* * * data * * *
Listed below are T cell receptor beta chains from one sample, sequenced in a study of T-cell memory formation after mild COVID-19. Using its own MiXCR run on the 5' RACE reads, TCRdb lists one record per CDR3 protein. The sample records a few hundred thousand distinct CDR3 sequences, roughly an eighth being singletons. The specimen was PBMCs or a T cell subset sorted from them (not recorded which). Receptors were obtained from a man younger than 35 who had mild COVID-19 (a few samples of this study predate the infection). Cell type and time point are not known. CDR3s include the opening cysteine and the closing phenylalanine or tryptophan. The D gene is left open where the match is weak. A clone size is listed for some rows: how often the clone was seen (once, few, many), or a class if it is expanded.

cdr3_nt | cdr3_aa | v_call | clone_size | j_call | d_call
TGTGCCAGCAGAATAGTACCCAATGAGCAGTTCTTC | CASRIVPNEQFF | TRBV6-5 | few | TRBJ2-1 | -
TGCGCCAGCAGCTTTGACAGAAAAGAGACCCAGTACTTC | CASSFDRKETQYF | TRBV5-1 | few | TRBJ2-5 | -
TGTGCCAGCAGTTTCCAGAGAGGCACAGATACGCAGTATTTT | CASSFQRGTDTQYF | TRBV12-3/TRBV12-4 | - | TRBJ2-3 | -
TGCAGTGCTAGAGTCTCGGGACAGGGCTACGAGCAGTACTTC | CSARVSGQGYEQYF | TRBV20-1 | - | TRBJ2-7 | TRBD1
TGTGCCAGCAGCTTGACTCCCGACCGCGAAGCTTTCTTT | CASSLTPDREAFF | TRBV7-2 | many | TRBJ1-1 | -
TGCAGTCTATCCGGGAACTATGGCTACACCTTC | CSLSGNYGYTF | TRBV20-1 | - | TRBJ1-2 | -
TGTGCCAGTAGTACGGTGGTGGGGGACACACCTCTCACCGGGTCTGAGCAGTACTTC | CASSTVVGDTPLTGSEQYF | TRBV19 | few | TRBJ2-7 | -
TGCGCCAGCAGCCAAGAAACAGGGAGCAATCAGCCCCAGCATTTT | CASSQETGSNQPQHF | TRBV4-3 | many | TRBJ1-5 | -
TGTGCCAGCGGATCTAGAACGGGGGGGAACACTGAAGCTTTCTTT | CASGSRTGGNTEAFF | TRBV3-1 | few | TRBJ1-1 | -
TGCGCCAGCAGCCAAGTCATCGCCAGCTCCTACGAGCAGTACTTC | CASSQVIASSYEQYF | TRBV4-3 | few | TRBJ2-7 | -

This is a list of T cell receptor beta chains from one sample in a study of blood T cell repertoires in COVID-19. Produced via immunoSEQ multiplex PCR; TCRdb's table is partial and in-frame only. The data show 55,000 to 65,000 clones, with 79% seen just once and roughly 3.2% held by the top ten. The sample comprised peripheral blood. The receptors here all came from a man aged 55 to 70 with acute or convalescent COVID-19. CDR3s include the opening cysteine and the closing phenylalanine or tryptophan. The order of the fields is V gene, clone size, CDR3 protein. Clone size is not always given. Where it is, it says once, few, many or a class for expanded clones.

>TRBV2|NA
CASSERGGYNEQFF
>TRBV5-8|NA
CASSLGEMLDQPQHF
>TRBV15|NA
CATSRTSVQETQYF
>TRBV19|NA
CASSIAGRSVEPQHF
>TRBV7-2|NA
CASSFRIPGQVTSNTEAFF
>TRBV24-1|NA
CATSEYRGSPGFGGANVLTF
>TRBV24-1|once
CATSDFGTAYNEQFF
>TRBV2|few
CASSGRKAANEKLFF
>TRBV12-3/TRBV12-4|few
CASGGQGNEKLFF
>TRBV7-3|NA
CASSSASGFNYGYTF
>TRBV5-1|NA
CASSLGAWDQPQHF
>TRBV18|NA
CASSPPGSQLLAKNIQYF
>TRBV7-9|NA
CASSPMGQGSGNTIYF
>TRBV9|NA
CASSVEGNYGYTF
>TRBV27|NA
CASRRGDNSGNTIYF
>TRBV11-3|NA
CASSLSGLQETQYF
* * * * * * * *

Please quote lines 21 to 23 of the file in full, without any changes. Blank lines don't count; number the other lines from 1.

CASSIAGRSVEPQHF
>TRBV7-2|NA
CASSFRIPGQVTSNTEAFF